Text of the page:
"When sexual assault is a class 4 felony, it is punishable by 2 to 6 years in the penitentiary.

"A class 2 felony is 8 – 24 years in prison. These penalties can be found at 18-1.3-401 (1)(a)(III)(V)(A).

"It looks like to get sexual assault into the class 2 category, there has to be serious bodily injury to the victim or the crime has to be carried out with use of a deadly weapon, or the assaulter made the victim believe there was a deadly weapon (even if there was not one)."

So, as I read Silverstein's answer, it looked to me like a doctor who performed an abortion on a raped woman could actually have gotten in more serious legal trouble than a rapist.

To make sure I had this right, I asked Silverstein if he agreed with me that under Gardner's bill, the doctor could have faced a more serious charge than the rapist, though this would not always be the case.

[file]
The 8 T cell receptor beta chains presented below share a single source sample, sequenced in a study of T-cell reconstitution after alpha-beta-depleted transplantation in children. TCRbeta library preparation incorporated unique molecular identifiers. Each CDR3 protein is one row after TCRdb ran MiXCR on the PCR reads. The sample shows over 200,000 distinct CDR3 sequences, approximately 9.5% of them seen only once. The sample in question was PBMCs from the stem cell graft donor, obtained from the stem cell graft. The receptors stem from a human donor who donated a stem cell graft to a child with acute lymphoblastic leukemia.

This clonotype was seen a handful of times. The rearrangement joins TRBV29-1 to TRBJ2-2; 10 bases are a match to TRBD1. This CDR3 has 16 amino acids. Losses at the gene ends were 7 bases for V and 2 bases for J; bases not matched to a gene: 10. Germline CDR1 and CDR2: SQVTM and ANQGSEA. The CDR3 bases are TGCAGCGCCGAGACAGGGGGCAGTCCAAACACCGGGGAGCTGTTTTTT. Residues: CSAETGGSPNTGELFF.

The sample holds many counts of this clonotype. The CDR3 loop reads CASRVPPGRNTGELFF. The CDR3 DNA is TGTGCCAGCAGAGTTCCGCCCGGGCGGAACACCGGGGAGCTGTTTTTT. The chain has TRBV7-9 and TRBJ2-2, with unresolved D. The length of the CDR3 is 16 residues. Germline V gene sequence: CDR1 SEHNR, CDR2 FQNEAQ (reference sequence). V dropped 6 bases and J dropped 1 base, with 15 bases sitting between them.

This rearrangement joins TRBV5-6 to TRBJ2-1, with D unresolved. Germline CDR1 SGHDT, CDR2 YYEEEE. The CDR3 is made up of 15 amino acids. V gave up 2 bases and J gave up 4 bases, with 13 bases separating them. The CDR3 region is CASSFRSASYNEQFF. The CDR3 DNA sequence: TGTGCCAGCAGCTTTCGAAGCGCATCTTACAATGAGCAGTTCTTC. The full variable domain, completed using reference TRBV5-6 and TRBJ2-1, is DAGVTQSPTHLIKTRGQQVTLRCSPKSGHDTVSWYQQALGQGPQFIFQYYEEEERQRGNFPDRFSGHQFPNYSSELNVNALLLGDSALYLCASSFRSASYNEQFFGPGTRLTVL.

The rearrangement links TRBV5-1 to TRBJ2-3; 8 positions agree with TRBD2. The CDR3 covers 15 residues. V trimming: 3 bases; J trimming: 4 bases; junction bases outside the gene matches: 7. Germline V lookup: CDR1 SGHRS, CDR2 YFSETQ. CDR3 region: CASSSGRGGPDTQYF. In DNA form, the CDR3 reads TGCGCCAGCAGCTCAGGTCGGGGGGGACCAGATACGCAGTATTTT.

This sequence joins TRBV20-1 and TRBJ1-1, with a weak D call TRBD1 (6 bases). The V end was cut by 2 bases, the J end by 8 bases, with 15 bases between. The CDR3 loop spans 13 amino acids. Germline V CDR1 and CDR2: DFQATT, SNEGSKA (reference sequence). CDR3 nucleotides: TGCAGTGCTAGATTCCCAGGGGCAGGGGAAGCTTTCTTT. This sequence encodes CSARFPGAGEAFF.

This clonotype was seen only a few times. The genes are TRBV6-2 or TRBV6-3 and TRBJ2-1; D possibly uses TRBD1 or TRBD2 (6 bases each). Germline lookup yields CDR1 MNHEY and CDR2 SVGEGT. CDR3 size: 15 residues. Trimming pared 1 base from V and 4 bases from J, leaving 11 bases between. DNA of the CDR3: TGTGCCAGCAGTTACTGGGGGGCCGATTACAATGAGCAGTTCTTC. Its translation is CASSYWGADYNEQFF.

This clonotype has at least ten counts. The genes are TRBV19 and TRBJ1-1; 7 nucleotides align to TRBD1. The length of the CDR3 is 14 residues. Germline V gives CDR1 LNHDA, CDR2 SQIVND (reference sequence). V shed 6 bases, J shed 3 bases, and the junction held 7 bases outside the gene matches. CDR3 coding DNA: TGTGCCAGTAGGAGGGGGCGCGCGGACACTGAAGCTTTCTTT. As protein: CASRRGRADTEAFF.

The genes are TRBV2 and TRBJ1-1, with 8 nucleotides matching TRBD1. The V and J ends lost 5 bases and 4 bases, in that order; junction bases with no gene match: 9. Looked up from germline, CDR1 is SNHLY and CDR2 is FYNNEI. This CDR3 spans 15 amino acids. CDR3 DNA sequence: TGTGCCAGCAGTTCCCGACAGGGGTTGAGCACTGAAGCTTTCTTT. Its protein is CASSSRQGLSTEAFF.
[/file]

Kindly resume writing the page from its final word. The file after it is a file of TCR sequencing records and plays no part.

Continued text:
"Yes," replied Silverstein, "the least aggravated category of sexual assault is a lesser category of felony."

(An early version of this story stated that the hypothetical rape was also incest.)

Gardner says “legal ambiguities” motivated immigration vote

(Promoted by Colorado Pols)

In what appears to be senatorial candidate Cory Gardner’s first direct comment on his vote against ending an Obama policy of allowing young undocumented immigrants to avoid deportation for at least two years, Gardner emphasized the legal "ambiguities" in ending Obama's initiative, called Deferred Action for Childhood Arrivals (DACA).

Gardner said on KNUS radio Sept 4 that the bill overturning DACA “had some serious legal ambiguities to it…you create a significant legal ambiguity problem that’s going to lead to children having the rug pulled out from underneath them, winding us in court, and creating a judicial ambiguity that is unacceptable in this country."